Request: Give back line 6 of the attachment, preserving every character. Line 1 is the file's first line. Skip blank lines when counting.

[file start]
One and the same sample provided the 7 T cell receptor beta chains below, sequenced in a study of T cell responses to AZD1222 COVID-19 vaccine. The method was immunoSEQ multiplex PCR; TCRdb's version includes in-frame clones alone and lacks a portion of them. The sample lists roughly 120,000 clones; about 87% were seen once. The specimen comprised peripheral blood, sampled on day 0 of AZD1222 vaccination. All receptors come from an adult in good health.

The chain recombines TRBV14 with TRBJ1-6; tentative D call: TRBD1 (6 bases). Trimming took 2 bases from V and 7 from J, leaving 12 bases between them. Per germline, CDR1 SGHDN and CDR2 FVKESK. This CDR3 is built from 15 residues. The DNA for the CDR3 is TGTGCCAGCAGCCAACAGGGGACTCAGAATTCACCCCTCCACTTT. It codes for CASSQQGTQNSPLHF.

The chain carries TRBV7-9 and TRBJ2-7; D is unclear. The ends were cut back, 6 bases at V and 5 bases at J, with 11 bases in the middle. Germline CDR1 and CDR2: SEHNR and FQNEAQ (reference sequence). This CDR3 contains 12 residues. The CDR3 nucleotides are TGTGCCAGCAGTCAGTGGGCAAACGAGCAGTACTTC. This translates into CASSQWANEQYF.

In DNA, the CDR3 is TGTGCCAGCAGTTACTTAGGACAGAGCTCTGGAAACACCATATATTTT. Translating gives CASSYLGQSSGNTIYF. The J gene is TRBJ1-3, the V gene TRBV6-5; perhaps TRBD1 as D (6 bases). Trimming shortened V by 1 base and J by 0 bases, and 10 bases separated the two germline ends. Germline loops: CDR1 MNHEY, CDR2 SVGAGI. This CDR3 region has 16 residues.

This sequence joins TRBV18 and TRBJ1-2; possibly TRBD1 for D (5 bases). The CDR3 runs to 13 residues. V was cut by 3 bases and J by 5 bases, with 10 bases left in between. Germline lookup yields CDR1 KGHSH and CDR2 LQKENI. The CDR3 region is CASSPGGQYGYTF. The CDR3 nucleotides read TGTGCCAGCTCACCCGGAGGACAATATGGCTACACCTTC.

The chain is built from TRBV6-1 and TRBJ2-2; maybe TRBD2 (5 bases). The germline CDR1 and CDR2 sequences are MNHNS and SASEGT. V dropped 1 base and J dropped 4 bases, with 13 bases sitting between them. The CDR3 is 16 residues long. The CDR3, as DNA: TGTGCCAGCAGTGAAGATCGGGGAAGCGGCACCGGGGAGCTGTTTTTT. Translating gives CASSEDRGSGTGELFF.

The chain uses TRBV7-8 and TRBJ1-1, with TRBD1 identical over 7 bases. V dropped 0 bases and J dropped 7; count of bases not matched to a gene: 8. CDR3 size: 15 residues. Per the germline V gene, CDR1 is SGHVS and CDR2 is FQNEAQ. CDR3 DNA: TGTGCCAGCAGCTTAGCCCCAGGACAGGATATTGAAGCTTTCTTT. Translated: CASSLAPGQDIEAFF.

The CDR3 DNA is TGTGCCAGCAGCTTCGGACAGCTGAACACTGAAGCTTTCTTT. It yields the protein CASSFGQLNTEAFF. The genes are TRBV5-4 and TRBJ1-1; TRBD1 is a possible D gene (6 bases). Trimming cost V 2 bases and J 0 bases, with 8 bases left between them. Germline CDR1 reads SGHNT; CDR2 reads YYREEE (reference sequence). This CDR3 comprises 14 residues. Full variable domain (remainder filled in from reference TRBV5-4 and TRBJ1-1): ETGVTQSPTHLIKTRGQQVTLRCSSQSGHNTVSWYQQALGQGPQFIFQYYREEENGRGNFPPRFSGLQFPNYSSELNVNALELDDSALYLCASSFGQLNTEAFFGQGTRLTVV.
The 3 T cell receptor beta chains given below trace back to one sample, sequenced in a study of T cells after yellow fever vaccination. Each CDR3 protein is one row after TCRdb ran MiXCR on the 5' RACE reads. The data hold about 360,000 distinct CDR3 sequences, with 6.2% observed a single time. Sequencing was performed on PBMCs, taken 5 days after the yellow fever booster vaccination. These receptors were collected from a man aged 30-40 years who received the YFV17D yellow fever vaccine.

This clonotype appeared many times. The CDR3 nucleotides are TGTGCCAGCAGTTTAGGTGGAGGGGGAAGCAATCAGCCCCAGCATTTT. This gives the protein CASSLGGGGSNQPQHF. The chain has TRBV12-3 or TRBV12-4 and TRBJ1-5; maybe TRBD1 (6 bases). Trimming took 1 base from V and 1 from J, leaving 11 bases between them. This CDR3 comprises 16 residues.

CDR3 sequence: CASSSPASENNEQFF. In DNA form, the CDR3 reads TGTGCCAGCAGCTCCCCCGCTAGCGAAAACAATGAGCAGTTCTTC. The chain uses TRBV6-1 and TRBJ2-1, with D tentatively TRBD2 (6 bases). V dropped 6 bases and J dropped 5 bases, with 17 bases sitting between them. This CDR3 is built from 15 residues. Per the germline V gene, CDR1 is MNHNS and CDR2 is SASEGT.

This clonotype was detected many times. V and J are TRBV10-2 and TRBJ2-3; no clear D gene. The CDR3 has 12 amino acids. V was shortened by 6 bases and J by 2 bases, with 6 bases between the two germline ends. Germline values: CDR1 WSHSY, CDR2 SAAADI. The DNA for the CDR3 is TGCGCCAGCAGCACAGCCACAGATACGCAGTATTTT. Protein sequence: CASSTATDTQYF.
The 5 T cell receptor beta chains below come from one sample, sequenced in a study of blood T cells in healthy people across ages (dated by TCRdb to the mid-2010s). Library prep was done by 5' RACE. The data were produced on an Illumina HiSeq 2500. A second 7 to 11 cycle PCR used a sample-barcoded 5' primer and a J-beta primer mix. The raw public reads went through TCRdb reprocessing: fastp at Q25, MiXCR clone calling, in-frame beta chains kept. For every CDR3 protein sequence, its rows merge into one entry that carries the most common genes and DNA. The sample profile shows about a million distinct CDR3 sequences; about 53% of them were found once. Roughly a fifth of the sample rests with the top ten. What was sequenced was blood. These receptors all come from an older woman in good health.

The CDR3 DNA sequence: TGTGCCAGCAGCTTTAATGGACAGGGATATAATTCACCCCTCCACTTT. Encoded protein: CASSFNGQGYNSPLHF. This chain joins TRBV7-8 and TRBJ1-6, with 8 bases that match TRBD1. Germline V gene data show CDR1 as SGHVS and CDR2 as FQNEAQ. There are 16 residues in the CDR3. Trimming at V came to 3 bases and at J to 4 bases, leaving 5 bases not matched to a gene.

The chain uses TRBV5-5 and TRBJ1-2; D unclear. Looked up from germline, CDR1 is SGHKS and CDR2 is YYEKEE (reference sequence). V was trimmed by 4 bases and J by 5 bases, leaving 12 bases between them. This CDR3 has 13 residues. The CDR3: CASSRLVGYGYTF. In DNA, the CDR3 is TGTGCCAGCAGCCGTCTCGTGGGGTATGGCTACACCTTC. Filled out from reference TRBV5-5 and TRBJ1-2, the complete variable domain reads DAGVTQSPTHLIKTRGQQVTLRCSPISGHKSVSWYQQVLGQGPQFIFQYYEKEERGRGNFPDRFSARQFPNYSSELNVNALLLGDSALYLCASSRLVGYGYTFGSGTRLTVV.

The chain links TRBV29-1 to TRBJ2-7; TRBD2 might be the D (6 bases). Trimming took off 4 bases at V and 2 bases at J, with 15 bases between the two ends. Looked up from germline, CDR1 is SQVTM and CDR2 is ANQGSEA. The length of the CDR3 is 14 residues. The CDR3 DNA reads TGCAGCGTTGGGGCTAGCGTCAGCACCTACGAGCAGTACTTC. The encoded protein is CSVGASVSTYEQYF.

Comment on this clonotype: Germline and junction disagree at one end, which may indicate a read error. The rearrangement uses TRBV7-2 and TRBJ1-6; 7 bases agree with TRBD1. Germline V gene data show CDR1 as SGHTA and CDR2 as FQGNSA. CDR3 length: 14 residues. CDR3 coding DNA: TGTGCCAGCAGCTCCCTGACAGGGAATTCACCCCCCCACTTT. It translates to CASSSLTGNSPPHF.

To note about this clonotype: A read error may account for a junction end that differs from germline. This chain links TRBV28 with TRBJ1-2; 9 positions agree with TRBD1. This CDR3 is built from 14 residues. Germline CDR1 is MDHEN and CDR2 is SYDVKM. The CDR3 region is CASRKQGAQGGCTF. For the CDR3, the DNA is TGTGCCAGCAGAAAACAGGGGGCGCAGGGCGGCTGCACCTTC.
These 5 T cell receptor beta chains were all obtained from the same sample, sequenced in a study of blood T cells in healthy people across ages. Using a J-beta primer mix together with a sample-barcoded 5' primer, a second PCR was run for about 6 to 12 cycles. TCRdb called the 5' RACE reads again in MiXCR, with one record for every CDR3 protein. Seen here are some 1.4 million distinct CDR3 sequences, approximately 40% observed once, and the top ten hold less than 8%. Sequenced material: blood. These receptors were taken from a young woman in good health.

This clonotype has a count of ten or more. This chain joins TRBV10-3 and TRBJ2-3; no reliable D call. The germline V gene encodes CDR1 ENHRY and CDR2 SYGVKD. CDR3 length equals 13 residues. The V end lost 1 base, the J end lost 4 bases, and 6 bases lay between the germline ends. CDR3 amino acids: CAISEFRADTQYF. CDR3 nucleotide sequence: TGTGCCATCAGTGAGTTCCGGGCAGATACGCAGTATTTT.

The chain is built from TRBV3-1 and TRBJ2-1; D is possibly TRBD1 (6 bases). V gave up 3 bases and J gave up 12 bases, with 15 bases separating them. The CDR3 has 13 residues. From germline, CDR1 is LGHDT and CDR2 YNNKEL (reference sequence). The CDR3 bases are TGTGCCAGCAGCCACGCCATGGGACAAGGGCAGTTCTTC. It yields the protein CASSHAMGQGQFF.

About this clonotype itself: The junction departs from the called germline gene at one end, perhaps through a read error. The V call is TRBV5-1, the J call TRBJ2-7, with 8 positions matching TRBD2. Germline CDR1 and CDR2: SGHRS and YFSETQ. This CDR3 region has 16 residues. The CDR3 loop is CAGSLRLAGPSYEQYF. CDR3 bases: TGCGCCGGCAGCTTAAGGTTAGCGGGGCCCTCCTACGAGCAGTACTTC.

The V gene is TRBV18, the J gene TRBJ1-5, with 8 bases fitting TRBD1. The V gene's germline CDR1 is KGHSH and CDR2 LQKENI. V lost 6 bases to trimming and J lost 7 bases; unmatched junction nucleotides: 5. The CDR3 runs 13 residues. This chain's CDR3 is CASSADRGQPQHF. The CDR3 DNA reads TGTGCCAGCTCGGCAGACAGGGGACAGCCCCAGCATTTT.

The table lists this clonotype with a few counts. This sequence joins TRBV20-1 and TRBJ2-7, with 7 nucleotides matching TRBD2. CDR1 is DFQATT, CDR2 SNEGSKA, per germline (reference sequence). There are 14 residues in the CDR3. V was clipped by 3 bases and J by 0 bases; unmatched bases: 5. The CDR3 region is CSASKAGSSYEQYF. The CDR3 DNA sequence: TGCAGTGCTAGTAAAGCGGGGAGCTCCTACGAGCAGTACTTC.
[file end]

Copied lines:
The chain is built from TRBV6-1 and TRBJ2-2; maybe TRBD2 (5 bases). The germline CDR1 and CDR2 sequences are MNHNS and SASEGT. V dropped 1 base and J dropped 4 bases, with 13 bases sitting between them. The CDR3 is 16 residues long. The CDR3, as DNA: TGTGCCAGCAGTGAAGATCGGGGAAGCGGCACCGGGGAGCTGTTTTTT. Translating gives CASSEDRGSGTGELFF.